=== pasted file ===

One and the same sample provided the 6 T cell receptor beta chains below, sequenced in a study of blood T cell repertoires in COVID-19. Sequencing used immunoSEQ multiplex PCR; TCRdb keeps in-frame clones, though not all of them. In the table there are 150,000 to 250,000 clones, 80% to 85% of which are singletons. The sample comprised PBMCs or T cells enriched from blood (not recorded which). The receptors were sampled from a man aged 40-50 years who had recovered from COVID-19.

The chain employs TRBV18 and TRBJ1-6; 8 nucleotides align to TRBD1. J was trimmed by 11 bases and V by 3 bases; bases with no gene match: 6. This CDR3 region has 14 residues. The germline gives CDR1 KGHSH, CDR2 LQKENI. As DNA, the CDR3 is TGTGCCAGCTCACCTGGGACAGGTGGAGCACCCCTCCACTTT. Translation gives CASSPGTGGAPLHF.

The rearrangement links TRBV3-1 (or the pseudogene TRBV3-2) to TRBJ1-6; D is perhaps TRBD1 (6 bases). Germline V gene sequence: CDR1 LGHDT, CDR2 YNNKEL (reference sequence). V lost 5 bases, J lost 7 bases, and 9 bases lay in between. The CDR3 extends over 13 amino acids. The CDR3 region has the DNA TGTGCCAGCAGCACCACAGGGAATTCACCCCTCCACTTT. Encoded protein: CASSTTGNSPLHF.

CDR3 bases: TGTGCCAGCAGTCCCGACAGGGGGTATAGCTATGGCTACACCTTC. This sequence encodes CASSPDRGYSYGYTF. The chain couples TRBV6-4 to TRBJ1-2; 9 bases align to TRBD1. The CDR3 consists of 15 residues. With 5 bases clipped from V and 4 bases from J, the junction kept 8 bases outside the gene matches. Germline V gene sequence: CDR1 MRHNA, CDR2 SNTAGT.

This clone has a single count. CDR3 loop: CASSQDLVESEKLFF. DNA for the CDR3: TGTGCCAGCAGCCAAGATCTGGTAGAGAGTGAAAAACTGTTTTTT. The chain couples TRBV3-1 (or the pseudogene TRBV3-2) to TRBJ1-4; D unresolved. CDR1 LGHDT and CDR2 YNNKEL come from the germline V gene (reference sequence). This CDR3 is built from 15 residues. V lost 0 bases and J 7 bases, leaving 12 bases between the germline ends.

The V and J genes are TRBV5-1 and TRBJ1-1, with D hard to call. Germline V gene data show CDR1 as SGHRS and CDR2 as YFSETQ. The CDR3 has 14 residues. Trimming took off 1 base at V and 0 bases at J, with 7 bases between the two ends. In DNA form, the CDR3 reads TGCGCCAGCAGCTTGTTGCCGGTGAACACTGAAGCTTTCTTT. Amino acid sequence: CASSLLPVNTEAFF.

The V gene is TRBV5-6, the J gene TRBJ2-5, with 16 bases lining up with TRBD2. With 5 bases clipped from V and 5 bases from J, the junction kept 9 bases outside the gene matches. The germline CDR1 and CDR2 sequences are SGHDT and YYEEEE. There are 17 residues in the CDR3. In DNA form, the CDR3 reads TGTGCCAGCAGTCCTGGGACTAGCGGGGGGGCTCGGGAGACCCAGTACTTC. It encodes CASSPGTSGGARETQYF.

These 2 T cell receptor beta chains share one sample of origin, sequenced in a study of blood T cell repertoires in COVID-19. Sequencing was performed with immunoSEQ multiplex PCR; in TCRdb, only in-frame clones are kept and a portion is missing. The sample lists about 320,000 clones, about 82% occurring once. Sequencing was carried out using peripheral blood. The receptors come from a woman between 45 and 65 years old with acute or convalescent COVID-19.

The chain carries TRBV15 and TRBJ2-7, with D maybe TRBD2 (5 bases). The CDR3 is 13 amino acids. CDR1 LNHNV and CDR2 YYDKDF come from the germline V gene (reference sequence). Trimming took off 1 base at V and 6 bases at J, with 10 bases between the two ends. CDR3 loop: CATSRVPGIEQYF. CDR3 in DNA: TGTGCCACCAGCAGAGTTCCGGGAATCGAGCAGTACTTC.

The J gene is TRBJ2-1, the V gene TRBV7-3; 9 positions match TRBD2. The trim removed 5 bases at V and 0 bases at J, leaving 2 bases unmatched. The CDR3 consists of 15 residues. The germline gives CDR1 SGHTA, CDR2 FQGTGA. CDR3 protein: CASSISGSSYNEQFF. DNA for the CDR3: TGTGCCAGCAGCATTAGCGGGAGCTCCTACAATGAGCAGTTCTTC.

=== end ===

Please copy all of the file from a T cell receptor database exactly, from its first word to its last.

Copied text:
One and the same sample provided the 6 T cell receptor beta chains below, sequenced in a study of blood T cell repertoires in COVID-19. Sequencing used immunoSEQ multiplex PCR; TCRdb keeps in-frame clones, though not all of them. In the table there are 150,000 to 250,000 clones, 80% to 85% of which are singletons. The sample comprised PBMCs or T cells enriched from blood (not recorded which). The receptors were sampled from a man aged 40-50 years who had recovered from COVID-19.

The chain employs TRBV18 and TRBJ1-6; 8 nucleotides align to TRBD1. J was trimmed by 11 bases and V by 3 bases; bases with no gene match: 6. This CDR3 region has 14 residues. The germline gives CDR1 KGHSH, CDR2 LQKENI. As DNA, the CDR3 is TGTGCCAGCTCACCTGGGACAGGTGGAGCACCCCTCCACTTT. Translation gives CASSPGTGGAPLHF.

The rearrangement links TRBV3-1 (or the pseudogene TRBV3-2) to TRBJ1-6; D is perhaps TRBD1 (6 bases). Germline V gene sequence: CDR1 LGHDT, CDR2 YNNKEL (reference sequence). V lost 5 bases, J lost 7 bases, and 9 bases lay in between. The CDR3 extends over 13 amino acids. The CDR3 region has the DNA TGTGCCAGCAGCACCACAGGGAATTCACCCCTCCACTTT. Encoded protein: CASSTTGNSPLHF.

CDR3 bases: TGTGCCAGCAGTCCCGACAGGGGGTATAGCTATGGCTACACCTTC. This sequence encodes CASSPDRGYSYGYTF. The chain couples TRBV6-4 to TRBJ1-2; 9 bases align to TRBD1. The CDR3 consists of 15 residues. With 5 bases clipped from V and 4 bases from J, the junction kept 8 bases outside the gene matches. Germline V gene sequence: CDR1 MRHNA, CDR2 SNTAGT.

This clone has a single count. CDR3 loop: CASSQDLVESEKLFF. DNA for the CDR3: TGTGCCAGCAGCCAAGATCTGGTAGAGAGTGAAAAACTGTTTTTT. The chain couples TRBV3-1 (or the pseudogene TRBV3-2) to TRBJ1-4; D unresolved. CDR1 LGHDT and CDR2 YNNKEL come from the germline V gene (reference sequence). This CDR3 is built from 15 residues. V lost 0 bases and J 7 bases, leaving 12 bases between the germline ends.

The V and J genes are TRBV5-1 and TRBJ1-1, with D hard to call. Germline V gene data show CDR1 as SGHRS and CDR2 as YFSETQ. The CDR3 has 14 residues. Trimming took off 1 base at V and 0 bases at J, with 7 bases between the two ends. In DNA form, the CDR3 reads TGCGCCAGCAGCTTGTTGCCGGTGAACACTGAAGCTTTCTTT. Amino acid sequence: CASSLLPVNTEAFF.

The V gene is TRBV5-6, the J gene TRBJ2-5, with 16 bases lining up with TRBD2. With 5 bases clipped from V and 5 bases from J, the junction kept 9 bases outside the gene matches. The germline CDR1 and CDR2 sequences are SGHDT and YYEEEE. There are 17 residues in the CDR3. In DNA form, the CDR3 reads TGTGCCAGCAGTCCTGGGACTAGCGGGGGGGCTCGGGAGACCCAGTACTTC. It encodes CASSPGTSGGARETQYF.

These 2 T cell receptor beta chains share one sample of origin, sequenced in a study of blood T cell repertoires in COVID-19. Sequencing was performed with immunoSEQ multiplex PCR; in TCRdb, only in-frame clones are kept and a portion is missing. The sample lists about 320,000 clones, about 82% occurring once. Sequencing was carried out using peripheral blood. The receptors come from a woman between 45 and 65 years old with acute or convalescent COVID-19.

The chain carries TRBV15 and TRBJ2-7, with D maybe TRBD2 (5 bases). The CDR3 is 13 amino acids. CDR1 LNHNV and CDR2 YYDKDF come from the germline V gene (reference sequence). Trimming took off 1 base at V and 6 bases at J, with 10 bases between the two ends. CDR3 loop: CATSRVPGIEQYF. CDR3 in DNA: TGTGCCACCAGCAGAGTTCCGGGAATCGAGCAGTACTTC.

The J gene is TRBJ2-1, the V gene TRBV7-3; 9 positions match TRBD2. The trim removed 5 bases at V and 0 bases at J, leaving 2 bases unmatched. The CDR3 consists of 15 residues. The germline gives CDR1 SGHTA, CDR2 FQGTGA. CDR3 protein: CASSISGSSYNEQFF. DNA for the CDR3: TGTGCCAGCAGCATTAGCGGGAGCTCCTACAATGAGCAGTTCTTC.